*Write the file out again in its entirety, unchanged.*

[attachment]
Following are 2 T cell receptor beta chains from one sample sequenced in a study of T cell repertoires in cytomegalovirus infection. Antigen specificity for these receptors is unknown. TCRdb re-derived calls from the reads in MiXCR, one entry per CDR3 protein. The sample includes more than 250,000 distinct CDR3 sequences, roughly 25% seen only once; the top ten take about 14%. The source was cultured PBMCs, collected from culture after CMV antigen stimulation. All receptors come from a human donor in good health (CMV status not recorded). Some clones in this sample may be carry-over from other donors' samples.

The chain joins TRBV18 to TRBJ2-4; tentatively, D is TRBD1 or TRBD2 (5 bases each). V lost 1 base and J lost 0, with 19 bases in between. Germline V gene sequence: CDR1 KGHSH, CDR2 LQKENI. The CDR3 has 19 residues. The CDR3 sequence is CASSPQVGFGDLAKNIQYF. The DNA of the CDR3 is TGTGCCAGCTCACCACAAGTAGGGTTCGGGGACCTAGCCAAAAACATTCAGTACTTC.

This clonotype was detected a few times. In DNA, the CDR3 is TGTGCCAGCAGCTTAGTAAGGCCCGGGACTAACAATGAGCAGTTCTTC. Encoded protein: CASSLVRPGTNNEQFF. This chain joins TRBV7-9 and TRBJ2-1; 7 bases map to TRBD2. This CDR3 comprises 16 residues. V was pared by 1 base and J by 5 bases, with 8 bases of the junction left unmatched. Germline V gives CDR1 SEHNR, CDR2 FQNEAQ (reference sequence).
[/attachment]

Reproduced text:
Following are 2 T cell receptor beta chains from one sample sequenced in a study of T cell repertoires in cytomegalovirus infection. Antigen specificity for these receptors is unknown. TCRdb re-derived calls from the reads in MiXCR, one entry per CDR3 protein. The sample includes more than 250,000 distinct CDR3 sequences, roughly 25% seen only once; the top ten take about 14%. The source was cultured PBMCs, collected from culture after CMV antigen stimulation. All receptors come from a human donor in good health (CMV status not recorded). Some clones in this sample may be carry-over from other donors' samples.

The chain joins TRBV18 to TRBJ2-4; tentatively, D is TRBD1 or TRBD2 (5 bases each). V lost 1 base and J lost 0, with 19 bases in between. Germline V gene sequence: CDR1 KGHSH, CDR2 LQKENI. The CDR3 has 19 residues. The CDR3 sequence is CASSPQVGFGDLAKNIQYF. The DNA of the CDR3 is TGTGCCAGCTCACCACAAGTAGGGTTCGGGGACCTAGCCAAAAACATTCAGTACTTC.

This clonotype was detected a few times. In DNA, the CDR3 is TGTGCCAGCAGCTTAGTAAGGCCCGGGACTAACAATGAGCAGTTCTTC. Encoded protein: CASSLVRPGTNNEQFF. This chain joins TRBV7-9 and TRBJ2-1; 7 bases map to TRBD2. This CDR3 comprises 16 residues. V was pared by 1 base and J by 5 bases, with 8 bases of the junction left unmatched. Germline V gives CDR1 SEHNR, CDR2 FQNEAQ (reference sequence).